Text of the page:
Just a note. I prefer the smallest conductors possible for control panel interior wiring for elements like coils and relays.
I have found that #14 is rarely needed and takes up to much room in wire channel. Especially if you use MTW wire.

Quote:
Originally Posted by andrew79 View Post
we just had a new provision put in that states that if there's no other option in the panel for overcurrent then 14 can go under a 20a breaker, but it's a last resort.
Basically this will create a giant sh!tstorm as it's totally up to the individual inspector as to the "no other option, last resort" part.
Where is this provision? If you have number 14 wire you need a 15 amp breaker, unless it is an exception like a motor circuit.
The NEC is very clear on this.
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Old 09-20-2012, 11:32 AM   #9
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Originally Posted by J. V. View Post
Where do you get that #14 is good for 32 amp? I mean I am certain it would carry 100 amps for a very short period of time. Unless you work for UL I doubt your statement is verifiable.

Control panels. What size KVA control xfmr would dictate number 14 wire? How many control panels actually require a 15 amp rated control circuit?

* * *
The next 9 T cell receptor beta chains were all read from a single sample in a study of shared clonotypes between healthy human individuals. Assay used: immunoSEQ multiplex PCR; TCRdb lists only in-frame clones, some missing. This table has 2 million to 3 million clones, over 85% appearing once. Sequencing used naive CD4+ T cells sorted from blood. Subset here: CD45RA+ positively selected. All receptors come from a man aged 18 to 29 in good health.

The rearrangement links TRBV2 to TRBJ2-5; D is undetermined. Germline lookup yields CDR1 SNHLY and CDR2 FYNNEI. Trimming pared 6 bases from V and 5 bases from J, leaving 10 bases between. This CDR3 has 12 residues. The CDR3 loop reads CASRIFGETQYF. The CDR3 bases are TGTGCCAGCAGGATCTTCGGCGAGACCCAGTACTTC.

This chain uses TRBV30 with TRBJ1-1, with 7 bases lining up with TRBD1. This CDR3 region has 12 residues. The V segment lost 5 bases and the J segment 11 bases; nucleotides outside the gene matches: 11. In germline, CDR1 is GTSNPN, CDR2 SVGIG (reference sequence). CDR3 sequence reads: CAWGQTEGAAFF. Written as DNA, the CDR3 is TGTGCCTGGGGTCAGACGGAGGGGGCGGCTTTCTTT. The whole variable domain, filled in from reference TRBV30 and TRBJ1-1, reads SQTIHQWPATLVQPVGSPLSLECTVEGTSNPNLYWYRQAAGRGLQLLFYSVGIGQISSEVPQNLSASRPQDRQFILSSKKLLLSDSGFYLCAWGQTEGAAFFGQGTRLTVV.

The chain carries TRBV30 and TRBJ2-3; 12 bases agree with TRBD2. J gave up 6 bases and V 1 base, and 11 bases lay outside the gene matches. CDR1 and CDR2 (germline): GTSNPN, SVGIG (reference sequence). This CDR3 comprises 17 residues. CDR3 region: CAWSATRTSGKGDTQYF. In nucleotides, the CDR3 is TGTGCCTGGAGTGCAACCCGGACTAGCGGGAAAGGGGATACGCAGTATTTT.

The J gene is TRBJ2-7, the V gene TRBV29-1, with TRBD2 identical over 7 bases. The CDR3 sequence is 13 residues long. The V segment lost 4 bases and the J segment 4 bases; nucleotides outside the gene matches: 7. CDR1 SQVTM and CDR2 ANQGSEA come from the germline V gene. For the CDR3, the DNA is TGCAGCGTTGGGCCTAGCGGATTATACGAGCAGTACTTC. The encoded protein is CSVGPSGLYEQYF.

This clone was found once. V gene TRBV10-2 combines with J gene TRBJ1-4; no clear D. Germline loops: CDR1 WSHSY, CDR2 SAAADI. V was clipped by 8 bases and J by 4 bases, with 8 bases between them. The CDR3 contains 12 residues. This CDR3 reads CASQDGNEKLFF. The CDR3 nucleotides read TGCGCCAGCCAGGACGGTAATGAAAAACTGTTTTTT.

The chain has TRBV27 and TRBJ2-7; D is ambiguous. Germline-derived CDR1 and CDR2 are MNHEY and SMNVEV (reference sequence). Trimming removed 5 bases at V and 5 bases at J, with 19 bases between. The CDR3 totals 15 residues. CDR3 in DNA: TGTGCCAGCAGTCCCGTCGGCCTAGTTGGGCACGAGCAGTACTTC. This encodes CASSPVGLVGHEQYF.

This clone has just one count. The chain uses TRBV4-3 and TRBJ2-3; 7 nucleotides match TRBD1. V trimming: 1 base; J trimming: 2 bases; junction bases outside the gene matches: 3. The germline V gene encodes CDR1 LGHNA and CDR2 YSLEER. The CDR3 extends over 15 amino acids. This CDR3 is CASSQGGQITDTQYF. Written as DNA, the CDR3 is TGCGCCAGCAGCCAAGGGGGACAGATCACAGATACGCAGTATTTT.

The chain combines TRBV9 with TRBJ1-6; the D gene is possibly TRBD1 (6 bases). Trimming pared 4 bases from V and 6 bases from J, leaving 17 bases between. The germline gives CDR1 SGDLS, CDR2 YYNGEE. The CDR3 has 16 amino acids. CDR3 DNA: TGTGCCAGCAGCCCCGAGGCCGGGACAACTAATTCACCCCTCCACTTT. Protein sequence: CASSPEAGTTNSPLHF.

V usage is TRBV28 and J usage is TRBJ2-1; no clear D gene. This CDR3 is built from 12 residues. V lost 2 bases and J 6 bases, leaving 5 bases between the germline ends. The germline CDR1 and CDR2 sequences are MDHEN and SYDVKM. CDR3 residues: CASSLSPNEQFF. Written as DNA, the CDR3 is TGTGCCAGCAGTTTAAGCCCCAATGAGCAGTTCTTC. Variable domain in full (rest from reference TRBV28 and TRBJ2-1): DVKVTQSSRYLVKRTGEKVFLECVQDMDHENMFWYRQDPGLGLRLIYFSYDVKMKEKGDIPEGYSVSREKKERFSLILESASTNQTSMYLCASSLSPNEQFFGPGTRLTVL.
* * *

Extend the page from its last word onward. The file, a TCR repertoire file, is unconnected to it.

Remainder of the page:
And what load (coil, relay, timer, PLC) in the control panel would require number 12 wire.
What I am saying is you don't spec wire size to what you think, you size it to the current. This will lead to most all relay and PLC logic control panels to wire sizes well below #14.
Larger loads originating and leaving the control panel do require larger conductors. This is calculated in article Table 430.52, for motor OL protection and 310.15B for conductor size.
Saying you use 14 and 12 exclusively would not be an NEC compliant approach. Control panels are included and covered in the NEC.
Just a note. I prefer the smallest conductors possible for control panel interior wiring for elements like coils and relays.
I have found that #14 is rarely needed and takes up to much room in wire channel. Especially if you use MTW wire.



Where is this provision? If you have number 14 wire you need a 15 amp breaker, unless it is an exception like a motor circuit.